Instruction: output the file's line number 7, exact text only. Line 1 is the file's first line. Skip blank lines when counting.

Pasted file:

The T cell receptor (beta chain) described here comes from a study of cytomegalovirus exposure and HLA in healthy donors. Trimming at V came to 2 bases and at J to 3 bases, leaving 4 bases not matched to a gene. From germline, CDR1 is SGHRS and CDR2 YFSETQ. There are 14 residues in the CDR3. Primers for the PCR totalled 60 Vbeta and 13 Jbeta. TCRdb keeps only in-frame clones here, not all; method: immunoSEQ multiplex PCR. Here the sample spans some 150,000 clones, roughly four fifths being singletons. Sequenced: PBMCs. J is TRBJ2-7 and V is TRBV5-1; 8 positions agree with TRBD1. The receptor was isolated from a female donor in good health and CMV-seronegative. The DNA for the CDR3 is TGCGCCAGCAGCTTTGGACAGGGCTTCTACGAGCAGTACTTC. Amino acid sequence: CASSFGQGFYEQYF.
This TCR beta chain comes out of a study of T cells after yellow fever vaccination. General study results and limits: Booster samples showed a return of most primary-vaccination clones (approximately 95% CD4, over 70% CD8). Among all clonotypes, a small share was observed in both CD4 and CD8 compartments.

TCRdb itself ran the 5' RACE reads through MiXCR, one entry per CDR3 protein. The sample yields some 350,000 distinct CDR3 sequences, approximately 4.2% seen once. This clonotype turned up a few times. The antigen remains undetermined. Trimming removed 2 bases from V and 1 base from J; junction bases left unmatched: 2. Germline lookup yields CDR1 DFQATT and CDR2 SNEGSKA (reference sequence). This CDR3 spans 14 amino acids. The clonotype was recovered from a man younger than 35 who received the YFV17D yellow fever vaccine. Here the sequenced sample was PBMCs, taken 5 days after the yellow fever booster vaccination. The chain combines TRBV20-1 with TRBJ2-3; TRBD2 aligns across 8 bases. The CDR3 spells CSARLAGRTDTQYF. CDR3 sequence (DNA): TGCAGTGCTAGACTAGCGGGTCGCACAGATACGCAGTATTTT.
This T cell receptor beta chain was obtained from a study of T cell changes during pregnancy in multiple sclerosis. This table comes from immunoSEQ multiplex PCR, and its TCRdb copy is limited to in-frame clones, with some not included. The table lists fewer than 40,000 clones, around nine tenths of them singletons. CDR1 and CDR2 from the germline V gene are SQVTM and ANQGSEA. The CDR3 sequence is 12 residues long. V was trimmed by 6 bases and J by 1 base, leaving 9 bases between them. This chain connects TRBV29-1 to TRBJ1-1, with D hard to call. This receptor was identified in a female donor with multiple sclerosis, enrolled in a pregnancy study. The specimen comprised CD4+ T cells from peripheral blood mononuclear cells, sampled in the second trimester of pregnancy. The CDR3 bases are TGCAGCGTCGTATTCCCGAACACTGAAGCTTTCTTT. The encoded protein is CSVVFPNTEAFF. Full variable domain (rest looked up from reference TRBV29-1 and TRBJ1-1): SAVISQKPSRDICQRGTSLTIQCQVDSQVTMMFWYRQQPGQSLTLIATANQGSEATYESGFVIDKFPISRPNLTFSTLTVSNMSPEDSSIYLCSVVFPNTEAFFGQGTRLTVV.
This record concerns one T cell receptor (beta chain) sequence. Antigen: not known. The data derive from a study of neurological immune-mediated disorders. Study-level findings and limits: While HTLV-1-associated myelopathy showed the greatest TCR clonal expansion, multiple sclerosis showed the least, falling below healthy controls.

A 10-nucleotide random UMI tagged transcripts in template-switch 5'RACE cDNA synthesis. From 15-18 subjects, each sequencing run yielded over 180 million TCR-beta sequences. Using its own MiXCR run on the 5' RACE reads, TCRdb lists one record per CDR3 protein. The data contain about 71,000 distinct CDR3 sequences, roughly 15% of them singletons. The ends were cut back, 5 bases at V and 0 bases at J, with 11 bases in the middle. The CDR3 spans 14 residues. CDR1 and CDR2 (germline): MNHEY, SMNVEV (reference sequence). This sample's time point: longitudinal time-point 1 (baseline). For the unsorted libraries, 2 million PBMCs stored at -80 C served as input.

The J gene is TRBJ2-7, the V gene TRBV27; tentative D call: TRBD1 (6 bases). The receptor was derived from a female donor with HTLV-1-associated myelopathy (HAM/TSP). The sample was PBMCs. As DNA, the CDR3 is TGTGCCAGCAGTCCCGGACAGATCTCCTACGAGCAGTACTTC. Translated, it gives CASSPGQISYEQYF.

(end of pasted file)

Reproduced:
The J gene is TRBJ2-7, the V gene TRBV27; tentative D call: TRBD1 (6 bases). The receptor was derived from a female donor with HTLV-1-associated myelopathy (HAM/TSP). The sample was PBMCs. As DNA, the CDR3 is TGTGCCAGCAGTCCCGGACAGATCTCCTACGAGCAGTACTTC. Translated, it gives CASSPGQISYEQYF.